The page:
Friday, October 25, 2013


1870's colonial Australia, Irish nationalism and Ned Kelly

By Sasha Uzunov

It is a pity to see Victoria Police’s Chief Commissioner Ken Lay and police union boss Greg Davies so ignorant of Australian, British and Irish history. Both have been jumping up and down about how outlaw Ned Kelly and his gang have been elevated to hero status, whilst the three Victorian police constables they shot and killed in 1878 portrayed as victims.

Victoria Police Association Secretary Senior Sergeant Greg Davies, said he was sickened by the constant glorifying of Kelly and his gang. He uses highly emotive words and in an incredible irony accuses people of twisting history.

He even quotes the notorious Winston Churchill, who will become central to this story a lit later. link to Herald Sun story

"Winston Churchill once said that 'history is written by the victors', well, one side of the story around armed robbery, theft and multiple murders committed by a bunch of vicious criminals in country Victoria has certainly challenged that statement," Sen-Sgt Davies said.

"From horse thieving to assaults and armed robberies, to unlawful imprisonment and a plan for a massacre by train derailment, to the murder of three policemen, the real story around Kelly has been twisted to something entirely unrecognisable from the historical truth.

"Those who deliberately distort the truth and try to rewrite history, in order to line their pockets by perpetuating a lie, are the worst thieves of all. They steal our past.”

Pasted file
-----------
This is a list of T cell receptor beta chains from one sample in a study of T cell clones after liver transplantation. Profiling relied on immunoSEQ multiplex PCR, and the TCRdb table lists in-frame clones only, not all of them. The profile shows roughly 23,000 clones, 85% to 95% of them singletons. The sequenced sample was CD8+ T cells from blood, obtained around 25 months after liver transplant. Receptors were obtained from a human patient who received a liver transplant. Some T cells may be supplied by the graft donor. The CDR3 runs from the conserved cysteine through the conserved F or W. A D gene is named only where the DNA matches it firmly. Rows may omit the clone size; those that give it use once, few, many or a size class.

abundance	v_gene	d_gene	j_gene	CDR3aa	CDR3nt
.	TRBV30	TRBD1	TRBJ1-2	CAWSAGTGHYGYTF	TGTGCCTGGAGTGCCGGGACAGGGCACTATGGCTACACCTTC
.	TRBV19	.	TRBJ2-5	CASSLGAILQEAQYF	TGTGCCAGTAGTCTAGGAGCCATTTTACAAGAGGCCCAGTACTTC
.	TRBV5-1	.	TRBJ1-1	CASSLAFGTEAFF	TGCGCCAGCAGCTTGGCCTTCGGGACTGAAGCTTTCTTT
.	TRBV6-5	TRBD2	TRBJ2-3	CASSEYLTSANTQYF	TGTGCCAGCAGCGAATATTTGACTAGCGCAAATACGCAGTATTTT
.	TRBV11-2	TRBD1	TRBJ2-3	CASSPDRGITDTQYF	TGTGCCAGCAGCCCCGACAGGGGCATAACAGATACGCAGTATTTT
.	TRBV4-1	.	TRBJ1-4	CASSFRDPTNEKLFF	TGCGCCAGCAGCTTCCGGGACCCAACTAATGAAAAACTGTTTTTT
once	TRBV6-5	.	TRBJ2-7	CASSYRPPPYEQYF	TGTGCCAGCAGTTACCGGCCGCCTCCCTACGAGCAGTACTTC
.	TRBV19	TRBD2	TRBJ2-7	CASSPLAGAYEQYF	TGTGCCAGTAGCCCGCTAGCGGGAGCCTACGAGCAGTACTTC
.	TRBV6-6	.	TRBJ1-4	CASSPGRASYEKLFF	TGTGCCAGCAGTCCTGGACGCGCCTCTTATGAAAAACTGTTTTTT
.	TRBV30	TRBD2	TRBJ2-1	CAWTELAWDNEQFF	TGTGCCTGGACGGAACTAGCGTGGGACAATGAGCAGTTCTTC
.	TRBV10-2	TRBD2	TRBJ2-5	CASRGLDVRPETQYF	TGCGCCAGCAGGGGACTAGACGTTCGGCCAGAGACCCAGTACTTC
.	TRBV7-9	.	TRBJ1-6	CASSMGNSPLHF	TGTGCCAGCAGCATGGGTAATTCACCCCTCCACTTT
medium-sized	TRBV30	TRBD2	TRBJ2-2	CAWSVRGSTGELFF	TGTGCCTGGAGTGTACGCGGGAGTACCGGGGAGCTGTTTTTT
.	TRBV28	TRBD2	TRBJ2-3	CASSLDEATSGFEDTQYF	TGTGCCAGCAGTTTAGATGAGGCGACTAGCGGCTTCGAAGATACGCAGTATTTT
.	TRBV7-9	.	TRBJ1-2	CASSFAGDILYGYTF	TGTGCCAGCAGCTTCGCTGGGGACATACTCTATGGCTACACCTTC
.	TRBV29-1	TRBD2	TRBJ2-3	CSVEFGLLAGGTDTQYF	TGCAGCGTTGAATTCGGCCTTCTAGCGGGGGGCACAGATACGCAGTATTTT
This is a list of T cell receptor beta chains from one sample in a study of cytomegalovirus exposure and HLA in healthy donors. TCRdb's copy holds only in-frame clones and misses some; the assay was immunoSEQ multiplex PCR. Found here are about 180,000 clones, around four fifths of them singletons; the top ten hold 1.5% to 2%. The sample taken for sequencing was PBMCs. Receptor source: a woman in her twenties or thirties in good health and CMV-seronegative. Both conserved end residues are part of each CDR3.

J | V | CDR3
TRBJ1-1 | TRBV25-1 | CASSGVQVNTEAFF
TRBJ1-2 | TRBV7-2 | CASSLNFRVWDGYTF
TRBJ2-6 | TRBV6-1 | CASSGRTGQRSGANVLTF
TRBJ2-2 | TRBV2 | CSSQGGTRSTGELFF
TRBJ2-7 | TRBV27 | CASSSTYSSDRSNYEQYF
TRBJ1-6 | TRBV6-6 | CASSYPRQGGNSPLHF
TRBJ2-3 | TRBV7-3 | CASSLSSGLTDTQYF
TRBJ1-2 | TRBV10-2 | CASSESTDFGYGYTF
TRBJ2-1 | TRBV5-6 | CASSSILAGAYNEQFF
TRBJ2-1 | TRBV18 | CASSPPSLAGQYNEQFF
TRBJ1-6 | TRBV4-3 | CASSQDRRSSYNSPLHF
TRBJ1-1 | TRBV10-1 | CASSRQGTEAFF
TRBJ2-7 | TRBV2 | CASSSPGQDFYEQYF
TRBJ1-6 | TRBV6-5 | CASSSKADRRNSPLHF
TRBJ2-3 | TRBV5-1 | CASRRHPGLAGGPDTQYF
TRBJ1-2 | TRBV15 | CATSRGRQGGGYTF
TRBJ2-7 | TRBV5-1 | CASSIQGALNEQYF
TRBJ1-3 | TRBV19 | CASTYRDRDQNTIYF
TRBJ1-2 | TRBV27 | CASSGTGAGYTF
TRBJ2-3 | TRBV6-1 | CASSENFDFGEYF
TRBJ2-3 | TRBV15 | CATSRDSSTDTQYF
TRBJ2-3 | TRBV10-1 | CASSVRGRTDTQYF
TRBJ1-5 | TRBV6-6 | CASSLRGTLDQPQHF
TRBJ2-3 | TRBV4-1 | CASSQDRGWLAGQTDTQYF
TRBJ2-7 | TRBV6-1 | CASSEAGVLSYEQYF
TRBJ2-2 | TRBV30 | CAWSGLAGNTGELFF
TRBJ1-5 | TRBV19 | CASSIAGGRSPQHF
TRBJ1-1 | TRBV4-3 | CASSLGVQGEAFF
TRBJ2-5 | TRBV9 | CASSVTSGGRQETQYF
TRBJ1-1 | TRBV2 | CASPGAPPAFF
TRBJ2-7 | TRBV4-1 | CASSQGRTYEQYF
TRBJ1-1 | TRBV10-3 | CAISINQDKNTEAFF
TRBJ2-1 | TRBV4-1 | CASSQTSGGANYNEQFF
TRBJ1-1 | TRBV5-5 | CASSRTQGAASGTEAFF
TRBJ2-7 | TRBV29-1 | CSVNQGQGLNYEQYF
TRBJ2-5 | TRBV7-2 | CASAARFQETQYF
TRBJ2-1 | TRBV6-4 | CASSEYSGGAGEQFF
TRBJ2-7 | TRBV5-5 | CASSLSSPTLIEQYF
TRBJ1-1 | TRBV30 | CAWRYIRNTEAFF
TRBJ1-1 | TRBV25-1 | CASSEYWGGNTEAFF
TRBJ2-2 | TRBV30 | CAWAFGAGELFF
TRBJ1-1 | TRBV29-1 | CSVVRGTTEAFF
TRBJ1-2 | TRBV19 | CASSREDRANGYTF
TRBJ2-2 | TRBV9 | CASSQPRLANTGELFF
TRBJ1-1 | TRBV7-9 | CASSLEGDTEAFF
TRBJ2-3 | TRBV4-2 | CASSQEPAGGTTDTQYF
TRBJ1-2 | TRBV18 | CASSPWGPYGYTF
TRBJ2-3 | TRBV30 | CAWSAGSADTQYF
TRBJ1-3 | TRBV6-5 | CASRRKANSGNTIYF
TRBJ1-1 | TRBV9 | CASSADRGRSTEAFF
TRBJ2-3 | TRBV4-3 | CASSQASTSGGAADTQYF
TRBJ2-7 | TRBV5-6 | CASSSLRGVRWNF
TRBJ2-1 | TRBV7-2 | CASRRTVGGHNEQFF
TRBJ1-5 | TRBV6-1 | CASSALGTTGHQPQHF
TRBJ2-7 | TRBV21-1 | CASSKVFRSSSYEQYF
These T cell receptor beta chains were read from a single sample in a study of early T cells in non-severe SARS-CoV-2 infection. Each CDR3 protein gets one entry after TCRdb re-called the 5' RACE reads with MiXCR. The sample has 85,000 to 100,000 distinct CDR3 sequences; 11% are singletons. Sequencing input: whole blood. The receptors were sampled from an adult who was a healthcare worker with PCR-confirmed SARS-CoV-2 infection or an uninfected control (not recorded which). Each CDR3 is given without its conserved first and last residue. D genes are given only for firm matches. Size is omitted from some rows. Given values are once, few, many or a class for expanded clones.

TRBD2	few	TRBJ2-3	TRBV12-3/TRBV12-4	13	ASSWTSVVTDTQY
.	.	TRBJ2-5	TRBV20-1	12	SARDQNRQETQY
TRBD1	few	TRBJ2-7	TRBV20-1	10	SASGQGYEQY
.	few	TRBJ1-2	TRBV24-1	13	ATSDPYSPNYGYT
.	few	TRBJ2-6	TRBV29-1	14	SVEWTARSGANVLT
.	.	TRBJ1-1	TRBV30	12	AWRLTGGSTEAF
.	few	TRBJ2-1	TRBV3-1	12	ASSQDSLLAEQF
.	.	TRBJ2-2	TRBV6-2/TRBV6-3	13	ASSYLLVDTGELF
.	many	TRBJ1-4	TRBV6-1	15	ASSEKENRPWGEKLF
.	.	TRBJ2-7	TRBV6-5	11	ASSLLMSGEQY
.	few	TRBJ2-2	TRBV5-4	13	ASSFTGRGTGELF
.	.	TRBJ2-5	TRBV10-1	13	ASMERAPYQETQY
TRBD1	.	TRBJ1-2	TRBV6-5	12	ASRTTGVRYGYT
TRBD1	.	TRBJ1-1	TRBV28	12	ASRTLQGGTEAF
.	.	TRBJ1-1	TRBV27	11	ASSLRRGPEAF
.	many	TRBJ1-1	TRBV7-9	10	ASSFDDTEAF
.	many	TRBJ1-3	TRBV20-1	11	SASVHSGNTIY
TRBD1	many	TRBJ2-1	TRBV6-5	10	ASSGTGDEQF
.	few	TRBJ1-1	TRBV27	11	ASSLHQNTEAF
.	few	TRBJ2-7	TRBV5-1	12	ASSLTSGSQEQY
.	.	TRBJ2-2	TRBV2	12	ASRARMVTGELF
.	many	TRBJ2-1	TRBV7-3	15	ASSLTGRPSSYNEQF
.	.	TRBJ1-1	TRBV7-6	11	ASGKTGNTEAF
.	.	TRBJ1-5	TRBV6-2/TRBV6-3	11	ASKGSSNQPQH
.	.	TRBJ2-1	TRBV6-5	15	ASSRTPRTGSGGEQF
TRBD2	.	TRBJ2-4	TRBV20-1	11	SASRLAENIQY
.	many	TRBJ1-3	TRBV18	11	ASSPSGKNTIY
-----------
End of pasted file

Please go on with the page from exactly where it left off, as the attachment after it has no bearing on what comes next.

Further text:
Perhaps this last bit of advise should apply to Snr-Sgt Davies.

For those who are not familiar with the Ned Kelly (1855-80) story from Australia’s British colonial past. He became a bushranger or outlaw in the colony of Victoria during the late 1800s, and was involved in robbery and killings. Some have elevated him to hero status interpreting, rightly or wrongly, his motives as that of a poor Irishman being picked on by the British authorities at the time.

In 1878 whilst on the run from the law, Kelly shot and killed three Colonial Victorian Policeman: Kennedy, Lonigan and Scanlon, all Irish like Kelly. In 1880 Kelly was executed by hanging Edward ‘Ned” Kelly was the son of an Irish “convict” transported to the then British colony of Victoria as punishment.

Regardless of any crime being committed by Kelly's father, who saw him being transported from his homeland of Ireland by a foreign occupying force, the British Empire to then Colony of Victoria, this act of ethnic cleansing in itself could be interpreted as a "war crime" against the Irish people.

Kelly and his father do not necessarily have to be connected to Irish patriotism or even freedom fighting.

We apply the same standards to a starving Jewish youth taking a loaf of bread for survival in Nazi-occupied Poland and being deported to the killing fields of the Ukraine. Or an apolitical French man, who is was not a member of the French Resistance, involved in smuggling in Nazi occupied France or collaborationist Vichy France (1940-4) trying to survive.

If the apolitical Frenchman, who is not a member of the French Resistance but is a smuggler, then shot and killed three Nazi-collaborationist French policemen, would Snr-Sgt Davies be mourning their loss?

Moreover, the three Victorian Police officers, who were Irish, were committing an act of treason by collaborating with the occupying force. It then becomes irrelevant who pulled the trigger, a bank robber such as Ned Kelly or an Irish freedom fighter and because Ireland was occupied and from time to time there where rebellions which were brutally put down, a semi state of war existed.